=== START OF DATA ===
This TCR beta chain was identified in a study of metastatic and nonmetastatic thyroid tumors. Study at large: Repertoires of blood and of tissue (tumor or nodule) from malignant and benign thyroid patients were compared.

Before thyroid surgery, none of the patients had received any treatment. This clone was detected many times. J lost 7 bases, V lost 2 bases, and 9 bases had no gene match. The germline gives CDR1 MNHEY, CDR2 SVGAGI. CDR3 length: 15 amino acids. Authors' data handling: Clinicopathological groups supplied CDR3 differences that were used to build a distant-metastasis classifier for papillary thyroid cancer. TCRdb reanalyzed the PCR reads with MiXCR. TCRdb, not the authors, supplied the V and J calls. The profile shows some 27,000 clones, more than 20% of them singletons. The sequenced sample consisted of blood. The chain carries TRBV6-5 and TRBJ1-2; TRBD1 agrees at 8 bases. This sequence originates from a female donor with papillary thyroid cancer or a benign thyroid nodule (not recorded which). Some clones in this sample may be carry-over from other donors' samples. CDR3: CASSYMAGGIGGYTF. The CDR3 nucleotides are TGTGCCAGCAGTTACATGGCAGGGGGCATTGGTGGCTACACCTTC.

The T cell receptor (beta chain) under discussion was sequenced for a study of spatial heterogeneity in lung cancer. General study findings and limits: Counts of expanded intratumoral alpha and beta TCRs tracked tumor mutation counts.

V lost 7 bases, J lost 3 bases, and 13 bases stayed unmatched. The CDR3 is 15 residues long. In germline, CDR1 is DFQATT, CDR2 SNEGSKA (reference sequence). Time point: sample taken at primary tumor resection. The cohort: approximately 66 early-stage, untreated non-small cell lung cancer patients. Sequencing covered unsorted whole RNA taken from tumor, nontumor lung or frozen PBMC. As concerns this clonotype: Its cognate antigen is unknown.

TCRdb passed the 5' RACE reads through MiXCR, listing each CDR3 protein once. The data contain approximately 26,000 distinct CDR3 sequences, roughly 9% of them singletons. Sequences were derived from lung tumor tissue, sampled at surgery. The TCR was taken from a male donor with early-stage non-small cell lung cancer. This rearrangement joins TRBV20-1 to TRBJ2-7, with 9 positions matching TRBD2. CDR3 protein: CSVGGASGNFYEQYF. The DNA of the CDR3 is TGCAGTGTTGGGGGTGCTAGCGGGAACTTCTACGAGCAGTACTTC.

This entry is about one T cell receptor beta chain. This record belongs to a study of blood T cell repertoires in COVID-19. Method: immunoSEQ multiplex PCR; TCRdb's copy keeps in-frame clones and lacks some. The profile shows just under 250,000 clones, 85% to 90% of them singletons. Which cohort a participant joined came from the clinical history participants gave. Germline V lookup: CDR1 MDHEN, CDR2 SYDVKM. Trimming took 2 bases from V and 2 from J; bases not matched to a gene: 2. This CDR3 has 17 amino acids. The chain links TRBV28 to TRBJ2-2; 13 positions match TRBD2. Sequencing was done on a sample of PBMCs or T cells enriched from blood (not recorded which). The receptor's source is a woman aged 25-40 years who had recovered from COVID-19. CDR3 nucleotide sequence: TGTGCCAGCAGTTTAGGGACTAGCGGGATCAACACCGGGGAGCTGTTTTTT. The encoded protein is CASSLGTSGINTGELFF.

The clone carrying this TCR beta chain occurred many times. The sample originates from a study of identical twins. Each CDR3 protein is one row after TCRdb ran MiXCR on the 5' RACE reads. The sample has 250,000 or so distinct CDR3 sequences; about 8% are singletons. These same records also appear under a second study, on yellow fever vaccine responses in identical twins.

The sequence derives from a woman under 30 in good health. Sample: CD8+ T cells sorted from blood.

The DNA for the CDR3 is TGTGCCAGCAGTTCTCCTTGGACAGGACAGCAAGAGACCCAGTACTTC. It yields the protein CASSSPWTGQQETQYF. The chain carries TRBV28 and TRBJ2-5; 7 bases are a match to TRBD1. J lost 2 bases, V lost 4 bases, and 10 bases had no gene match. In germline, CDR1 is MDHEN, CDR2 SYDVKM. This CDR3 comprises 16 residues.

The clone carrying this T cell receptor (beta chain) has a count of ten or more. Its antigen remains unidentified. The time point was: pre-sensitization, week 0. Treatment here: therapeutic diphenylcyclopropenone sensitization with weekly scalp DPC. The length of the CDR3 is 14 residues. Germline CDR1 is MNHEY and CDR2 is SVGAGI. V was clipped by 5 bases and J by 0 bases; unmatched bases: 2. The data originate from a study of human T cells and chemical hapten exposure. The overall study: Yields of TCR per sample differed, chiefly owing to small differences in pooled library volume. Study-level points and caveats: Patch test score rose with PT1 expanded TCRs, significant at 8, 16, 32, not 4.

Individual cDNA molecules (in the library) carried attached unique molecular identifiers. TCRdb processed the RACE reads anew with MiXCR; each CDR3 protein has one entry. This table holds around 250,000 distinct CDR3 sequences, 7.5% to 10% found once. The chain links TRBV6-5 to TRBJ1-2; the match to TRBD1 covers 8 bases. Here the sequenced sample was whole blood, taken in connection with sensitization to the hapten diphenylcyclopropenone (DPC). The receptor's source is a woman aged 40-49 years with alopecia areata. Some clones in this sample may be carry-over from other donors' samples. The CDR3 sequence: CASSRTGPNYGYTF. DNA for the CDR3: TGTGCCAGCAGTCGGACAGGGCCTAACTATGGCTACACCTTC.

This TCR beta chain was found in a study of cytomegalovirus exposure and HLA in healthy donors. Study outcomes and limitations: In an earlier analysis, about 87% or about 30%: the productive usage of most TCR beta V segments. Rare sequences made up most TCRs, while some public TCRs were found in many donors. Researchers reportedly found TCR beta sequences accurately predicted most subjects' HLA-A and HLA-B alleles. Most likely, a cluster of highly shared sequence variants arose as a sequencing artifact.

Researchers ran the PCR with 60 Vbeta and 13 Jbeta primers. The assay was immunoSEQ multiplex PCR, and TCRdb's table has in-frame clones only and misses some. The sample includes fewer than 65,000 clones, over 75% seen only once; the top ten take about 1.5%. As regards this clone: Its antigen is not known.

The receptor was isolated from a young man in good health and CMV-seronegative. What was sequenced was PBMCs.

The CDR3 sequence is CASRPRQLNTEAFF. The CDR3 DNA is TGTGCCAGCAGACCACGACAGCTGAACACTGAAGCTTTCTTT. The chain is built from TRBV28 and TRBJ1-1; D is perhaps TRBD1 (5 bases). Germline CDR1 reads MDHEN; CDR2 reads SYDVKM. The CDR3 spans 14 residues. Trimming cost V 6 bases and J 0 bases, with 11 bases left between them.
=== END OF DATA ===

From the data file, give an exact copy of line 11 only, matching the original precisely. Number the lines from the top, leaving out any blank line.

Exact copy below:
Individual cDNA molecules (in the library) carried attached unique molecular identifiers. TCRdb processed the RACE reads anew with MiXCR; each CDR3 protein has one entry. This table holds around 250,000 distinct CDR3 sequences, 7.5% to 10% found once. The chain links TRBV6-5 to TRBJ1-2; the match to TRBD1 covers 8 bases. Here the sequenced sample was whole blood, taken in connection with sensitization to the hapten diphenylcyclopropenone (DPC). The receptor's source is a woman aged 40-49 years with alopecia areata. Some clones in this sample may be carry-over from other donors' samples. The CDR3 sequence: CASSRTGPNYGYTF. DNA for the CDR3: TGTGCCAGCAGTCGGACAGGGCCTAACTATGGCTACACCTTC.